Long Trek

The Kindle is of course going to change our lives.  New calling – new ministry.  Have Kindle will travel so no need to hump dozens of heavy boxes of books with you.  But there is another problem.  All of us love a little peep at somebody else’s bookshelves – to see if they have bought any books since ordination.  And the Kindle changes the rules of that game

Anyway, I’m into the classic stuff at present.  Partly because it’s better and partly because it’s free – or almost.

I’m reading Shackleton’s account of his Antarctic journey.  They set off with decks piled high with coal – drifted in the pack ice through a long, dark winter and then saw the Endurance crushed by shifting ice floes.  They are now beginning a long trek across the ice, hauling boats with them on sledges.

In every sense, it is another world.  The First World War began as they set out.  They have no news of its progress.  No news of family and friends.  No ability to communicate their plight.  No Nimrod overhead plotting their position.  No camera crew from Sky filming for the rolling news programmes.  No hope of rescue.  No hope of safe return other than through their own resources.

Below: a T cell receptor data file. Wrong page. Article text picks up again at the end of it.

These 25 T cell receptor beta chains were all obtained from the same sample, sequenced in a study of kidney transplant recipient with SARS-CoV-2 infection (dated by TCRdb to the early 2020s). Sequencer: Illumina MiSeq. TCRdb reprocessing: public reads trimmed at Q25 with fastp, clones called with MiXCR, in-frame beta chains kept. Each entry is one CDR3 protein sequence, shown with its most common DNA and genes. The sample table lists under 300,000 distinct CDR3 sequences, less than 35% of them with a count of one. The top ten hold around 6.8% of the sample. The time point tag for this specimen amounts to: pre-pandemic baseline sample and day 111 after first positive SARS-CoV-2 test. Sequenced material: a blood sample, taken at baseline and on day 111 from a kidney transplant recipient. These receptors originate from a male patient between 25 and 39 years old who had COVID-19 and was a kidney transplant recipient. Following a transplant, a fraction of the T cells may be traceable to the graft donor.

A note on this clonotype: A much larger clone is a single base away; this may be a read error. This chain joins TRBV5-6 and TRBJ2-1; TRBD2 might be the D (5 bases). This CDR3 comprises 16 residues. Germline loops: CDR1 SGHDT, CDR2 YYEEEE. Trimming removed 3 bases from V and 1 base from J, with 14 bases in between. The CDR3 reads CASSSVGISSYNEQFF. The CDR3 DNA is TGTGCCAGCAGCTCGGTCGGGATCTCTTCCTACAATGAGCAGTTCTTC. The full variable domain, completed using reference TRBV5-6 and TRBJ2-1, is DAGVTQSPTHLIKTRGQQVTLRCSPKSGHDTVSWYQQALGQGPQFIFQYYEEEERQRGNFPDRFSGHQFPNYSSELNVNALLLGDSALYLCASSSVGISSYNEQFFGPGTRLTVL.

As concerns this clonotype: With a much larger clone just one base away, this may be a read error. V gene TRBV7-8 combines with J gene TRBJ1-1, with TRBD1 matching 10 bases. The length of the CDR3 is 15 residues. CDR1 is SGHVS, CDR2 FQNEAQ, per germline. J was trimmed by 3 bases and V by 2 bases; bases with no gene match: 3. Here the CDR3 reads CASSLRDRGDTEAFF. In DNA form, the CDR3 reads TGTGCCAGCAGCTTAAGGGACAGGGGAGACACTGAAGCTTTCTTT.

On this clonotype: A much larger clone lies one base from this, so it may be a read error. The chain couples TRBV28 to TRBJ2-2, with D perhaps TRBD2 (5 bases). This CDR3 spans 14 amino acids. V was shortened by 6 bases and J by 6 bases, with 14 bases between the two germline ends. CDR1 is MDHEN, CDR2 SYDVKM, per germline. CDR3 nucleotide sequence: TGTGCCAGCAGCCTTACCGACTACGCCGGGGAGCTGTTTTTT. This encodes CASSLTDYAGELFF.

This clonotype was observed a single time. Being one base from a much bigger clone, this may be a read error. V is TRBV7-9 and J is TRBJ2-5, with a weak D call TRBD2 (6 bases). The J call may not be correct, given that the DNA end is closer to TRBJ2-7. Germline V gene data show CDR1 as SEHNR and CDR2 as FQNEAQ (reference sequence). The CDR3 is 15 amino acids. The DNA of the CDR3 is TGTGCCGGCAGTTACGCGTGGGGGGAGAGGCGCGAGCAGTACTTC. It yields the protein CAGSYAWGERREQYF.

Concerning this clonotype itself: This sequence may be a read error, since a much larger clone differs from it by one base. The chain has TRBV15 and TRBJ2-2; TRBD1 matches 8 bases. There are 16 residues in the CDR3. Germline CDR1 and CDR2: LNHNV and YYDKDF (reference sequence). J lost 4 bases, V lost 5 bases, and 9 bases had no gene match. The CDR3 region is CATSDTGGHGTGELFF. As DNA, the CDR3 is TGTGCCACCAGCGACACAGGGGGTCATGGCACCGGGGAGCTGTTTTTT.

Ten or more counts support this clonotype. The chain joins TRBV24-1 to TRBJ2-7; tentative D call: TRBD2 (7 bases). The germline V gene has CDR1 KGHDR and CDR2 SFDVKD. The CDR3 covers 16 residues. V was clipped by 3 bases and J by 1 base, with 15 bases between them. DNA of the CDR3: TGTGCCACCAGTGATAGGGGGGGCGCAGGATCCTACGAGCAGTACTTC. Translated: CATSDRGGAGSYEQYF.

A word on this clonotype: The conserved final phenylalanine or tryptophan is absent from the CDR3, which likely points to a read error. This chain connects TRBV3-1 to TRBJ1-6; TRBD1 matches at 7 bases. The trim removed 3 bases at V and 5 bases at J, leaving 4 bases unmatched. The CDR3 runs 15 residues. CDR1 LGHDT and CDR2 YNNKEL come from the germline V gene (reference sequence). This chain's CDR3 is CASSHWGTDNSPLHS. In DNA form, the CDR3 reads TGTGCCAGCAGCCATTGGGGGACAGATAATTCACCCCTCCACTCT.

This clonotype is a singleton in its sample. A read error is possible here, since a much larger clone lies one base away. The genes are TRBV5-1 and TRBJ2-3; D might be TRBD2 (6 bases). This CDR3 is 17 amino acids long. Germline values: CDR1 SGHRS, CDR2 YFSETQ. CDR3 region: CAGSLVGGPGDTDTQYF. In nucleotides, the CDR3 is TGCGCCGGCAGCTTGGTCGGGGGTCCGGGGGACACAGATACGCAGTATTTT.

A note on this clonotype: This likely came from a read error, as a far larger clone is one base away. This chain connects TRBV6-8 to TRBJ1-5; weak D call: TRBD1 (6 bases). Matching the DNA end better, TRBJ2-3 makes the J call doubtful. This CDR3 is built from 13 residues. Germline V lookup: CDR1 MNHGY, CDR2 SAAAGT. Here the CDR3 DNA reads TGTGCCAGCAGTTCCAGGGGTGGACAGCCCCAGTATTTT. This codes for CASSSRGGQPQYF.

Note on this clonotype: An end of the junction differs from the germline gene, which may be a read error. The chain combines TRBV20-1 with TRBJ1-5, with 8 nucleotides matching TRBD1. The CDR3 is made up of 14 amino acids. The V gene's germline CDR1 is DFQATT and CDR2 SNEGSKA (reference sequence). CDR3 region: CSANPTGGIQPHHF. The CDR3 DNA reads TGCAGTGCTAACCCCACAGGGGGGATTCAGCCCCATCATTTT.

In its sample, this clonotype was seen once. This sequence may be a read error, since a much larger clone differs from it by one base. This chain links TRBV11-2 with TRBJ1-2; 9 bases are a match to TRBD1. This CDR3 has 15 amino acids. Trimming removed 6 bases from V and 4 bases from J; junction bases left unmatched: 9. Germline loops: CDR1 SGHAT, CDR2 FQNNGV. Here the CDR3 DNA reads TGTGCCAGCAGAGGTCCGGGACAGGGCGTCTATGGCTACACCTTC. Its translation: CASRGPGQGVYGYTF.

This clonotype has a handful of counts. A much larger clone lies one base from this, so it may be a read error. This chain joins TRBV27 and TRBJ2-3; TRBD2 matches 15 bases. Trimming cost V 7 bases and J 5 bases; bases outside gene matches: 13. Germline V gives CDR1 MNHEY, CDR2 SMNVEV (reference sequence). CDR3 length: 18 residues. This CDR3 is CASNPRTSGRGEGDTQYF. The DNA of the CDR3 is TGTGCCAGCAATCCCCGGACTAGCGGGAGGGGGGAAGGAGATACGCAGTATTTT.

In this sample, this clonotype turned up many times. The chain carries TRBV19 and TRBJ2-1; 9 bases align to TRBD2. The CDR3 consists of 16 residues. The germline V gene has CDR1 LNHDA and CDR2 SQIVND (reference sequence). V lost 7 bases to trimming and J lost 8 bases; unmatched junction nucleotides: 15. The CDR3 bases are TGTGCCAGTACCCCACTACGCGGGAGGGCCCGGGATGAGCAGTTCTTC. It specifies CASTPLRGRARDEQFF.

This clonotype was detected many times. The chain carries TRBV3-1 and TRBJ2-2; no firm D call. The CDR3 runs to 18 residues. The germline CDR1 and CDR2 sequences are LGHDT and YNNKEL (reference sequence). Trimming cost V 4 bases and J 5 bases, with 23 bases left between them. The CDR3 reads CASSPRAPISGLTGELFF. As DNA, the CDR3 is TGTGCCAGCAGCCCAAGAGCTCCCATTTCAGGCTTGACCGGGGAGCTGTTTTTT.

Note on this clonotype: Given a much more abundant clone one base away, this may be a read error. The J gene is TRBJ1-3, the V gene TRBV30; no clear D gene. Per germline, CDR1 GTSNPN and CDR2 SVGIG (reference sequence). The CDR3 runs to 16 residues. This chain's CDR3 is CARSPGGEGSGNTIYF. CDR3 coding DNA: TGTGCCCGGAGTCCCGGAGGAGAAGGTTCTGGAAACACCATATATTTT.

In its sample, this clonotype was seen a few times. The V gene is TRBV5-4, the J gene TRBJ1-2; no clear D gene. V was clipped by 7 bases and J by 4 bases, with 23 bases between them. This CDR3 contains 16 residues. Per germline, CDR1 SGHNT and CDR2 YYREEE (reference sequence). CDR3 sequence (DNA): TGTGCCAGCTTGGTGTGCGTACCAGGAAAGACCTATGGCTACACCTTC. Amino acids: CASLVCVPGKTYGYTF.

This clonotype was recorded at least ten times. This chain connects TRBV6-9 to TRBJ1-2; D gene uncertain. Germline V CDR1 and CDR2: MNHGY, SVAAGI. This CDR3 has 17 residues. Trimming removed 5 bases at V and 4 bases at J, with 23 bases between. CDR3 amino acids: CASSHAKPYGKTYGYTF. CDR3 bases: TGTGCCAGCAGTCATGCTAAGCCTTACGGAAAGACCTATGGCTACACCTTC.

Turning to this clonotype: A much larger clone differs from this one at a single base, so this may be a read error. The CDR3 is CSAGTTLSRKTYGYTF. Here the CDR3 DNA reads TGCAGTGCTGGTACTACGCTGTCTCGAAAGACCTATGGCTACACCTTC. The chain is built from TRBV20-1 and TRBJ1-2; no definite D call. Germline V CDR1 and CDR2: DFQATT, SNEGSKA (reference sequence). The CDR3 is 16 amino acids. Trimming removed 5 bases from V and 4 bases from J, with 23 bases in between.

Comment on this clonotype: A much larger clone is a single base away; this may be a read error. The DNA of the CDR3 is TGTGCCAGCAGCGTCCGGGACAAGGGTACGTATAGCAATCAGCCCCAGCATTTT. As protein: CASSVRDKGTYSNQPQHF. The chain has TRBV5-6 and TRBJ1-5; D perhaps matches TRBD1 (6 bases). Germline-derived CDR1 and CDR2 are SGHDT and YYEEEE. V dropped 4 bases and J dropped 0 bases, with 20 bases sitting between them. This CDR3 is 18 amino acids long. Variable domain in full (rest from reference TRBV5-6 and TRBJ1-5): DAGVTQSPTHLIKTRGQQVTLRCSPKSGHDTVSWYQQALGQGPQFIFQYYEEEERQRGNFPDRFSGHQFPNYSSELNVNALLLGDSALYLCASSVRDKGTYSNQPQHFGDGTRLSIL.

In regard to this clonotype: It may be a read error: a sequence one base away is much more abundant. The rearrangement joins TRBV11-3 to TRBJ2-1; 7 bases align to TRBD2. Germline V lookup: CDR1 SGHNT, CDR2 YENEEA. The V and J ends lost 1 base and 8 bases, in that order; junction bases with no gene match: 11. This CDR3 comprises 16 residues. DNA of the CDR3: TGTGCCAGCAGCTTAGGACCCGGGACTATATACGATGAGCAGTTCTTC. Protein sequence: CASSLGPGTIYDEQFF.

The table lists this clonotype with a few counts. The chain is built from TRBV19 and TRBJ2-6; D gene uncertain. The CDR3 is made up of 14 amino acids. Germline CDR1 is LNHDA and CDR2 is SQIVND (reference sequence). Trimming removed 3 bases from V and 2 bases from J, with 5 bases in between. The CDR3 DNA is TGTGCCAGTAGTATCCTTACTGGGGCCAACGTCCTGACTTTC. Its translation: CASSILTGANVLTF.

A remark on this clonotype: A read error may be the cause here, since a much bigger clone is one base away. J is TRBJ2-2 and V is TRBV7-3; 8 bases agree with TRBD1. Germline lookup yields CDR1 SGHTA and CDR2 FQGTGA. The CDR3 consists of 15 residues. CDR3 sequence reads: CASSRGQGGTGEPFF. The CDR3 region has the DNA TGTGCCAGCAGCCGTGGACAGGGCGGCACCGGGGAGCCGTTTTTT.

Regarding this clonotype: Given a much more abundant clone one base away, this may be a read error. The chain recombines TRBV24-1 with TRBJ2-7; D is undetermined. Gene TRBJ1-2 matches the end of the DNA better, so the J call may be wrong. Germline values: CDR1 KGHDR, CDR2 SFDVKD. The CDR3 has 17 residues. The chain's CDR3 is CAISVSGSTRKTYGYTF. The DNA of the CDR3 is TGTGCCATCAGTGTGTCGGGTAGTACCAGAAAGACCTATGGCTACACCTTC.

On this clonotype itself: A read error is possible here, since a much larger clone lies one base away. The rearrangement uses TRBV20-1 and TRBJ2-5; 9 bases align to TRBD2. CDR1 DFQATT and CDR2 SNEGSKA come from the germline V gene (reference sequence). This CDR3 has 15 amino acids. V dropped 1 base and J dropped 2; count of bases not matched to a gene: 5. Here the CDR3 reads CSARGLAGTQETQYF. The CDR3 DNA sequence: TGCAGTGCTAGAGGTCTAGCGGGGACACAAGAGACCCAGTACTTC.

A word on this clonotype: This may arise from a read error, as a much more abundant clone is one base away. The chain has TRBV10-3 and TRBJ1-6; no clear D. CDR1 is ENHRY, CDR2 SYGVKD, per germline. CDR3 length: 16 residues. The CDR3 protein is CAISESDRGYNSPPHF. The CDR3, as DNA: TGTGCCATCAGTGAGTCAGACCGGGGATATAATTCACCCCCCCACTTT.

It’s clear that they were a group of exceptional people – but you can also see that the challenge of leadership in such circumstances is extraordinarily demanding.  We are used to instant certainties – when – how far – how – how long?  They had no answers to any of those questions